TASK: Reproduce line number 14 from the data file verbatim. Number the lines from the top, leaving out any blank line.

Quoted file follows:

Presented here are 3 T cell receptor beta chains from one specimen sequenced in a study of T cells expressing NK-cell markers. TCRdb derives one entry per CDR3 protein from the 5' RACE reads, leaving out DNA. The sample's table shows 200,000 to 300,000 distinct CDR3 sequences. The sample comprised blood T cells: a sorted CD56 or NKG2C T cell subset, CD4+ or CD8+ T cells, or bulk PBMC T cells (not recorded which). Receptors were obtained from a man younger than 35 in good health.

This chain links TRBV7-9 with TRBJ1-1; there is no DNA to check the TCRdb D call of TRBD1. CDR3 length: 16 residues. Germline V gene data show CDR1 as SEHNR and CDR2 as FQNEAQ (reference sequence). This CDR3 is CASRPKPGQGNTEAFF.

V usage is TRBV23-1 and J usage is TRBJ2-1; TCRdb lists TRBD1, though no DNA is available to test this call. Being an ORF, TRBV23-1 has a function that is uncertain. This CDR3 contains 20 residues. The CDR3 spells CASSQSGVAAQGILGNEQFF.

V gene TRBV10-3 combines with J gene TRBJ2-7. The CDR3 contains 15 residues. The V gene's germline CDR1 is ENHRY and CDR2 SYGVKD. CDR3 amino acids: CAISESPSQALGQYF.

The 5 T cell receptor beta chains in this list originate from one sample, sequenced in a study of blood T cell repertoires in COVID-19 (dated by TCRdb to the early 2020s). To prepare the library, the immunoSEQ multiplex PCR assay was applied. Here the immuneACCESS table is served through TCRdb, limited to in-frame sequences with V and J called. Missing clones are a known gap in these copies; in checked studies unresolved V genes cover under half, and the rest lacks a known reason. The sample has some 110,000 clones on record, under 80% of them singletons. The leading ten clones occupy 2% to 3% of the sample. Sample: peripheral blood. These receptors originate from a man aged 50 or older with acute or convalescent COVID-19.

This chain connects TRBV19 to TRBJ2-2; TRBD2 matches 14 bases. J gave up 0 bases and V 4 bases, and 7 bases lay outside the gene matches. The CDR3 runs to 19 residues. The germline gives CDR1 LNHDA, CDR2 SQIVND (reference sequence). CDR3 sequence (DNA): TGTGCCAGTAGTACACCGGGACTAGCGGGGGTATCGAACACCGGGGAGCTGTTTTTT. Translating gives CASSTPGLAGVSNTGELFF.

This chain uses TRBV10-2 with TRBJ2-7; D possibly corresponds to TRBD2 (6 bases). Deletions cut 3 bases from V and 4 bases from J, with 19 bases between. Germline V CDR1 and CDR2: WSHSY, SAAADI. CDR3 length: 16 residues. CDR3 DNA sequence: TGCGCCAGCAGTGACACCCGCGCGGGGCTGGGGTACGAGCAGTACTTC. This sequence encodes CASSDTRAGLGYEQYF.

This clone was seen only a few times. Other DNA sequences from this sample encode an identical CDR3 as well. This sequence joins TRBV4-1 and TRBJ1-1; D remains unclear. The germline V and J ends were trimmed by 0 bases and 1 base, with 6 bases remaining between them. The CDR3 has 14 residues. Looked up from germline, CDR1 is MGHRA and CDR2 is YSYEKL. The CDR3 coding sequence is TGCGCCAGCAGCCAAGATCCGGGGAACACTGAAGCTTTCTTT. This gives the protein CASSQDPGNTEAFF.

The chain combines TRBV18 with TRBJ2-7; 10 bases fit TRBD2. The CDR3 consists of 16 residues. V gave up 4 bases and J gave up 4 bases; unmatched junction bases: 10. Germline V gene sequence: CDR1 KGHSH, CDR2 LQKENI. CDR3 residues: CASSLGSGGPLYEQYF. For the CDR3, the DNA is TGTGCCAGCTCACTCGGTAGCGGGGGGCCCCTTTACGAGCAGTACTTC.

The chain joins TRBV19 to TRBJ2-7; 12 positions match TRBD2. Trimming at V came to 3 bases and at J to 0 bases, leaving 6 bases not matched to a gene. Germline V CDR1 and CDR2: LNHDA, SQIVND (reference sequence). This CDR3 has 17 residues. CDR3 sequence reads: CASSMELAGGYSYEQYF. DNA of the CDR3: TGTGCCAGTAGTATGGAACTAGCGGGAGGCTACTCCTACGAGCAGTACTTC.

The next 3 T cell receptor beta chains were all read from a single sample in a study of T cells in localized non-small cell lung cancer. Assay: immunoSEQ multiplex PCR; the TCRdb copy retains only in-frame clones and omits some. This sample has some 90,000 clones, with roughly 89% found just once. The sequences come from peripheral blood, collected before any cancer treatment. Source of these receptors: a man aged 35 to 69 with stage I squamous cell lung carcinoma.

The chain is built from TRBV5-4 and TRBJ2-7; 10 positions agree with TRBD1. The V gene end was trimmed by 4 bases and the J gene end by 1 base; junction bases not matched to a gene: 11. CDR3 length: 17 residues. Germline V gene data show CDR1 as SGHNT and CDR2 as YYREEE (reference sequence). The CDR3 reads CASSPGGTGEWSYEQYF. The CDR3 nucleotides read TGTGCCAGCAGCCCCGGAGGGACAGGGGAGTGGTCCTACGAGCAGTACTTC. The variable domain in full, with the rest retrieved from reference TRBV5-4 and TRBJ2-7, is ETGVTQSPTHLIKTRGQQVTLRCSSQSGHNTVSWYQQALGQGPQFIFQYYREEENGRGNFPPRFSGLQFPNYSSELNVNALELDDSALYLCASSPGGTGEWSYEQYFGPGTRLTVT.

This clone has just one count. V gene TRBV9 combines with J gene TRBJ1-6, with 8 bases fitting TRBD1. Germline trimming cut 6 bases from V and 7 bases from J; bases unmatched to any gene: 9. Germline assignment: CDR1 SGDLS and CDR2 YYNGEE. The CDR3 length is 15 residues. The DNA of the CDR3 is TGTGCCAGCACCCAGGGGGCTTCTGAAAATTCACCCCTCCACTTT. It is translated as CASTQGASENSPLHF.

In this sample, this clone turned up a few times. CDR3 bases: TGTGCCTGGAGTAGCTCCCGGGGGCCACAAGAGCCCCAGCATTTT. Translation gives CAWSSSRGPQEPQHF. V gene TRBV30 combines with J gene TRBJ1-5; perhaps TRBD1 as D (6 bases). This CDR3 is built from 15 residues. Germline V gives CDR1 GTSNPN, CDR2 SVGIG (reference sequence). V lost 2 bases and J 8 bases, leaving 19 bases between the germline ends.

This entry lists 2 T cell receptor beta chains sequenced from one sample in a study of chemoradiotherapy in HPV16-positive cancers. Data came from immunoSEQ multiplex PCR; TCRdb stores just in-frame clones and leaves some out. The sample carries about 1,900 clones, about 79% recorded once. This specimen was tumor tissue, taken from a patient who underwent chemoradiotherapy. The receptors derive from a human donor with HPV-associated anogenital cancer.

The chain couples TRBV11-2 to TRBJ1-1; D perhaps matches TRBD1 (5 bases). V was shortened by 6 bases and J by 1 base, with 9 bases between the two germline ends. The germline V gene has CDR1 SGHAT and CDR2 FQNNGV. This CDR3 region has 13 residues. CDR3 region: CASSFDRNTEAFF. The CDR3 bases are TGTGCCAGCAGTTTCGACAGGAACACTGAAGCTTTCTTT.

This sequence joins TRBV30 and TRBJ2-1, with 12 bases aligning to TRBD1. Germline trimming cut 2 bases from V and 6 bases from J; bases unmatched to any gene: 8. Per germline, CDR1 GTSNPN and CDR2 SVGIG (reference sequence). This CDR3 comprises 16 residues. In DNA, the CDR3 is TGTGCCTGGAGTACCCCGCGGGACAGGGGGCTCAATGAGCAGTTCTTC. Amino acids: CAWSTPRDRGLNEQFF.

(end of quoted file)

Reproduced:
In this sample, this clone turned up a few times. CDR3 bases: TGTGCCTGGAGTAGCTCCCGGGGGCCACAAGAGCCCCAGCATTTT. Translation gives CAWSSSRGPQEPQHF. V gene TRBV30 combines with J gene TRBJ1-5; perhaps TRBD1 as D (6 bases). This CDR3 is built from 15 residues. Germline V gives CDR1 GTSNPN, CDR2 SVGIG (reference sequence). V lost 2 bases and J 8 bases, leaving 19 bases between the germline ends.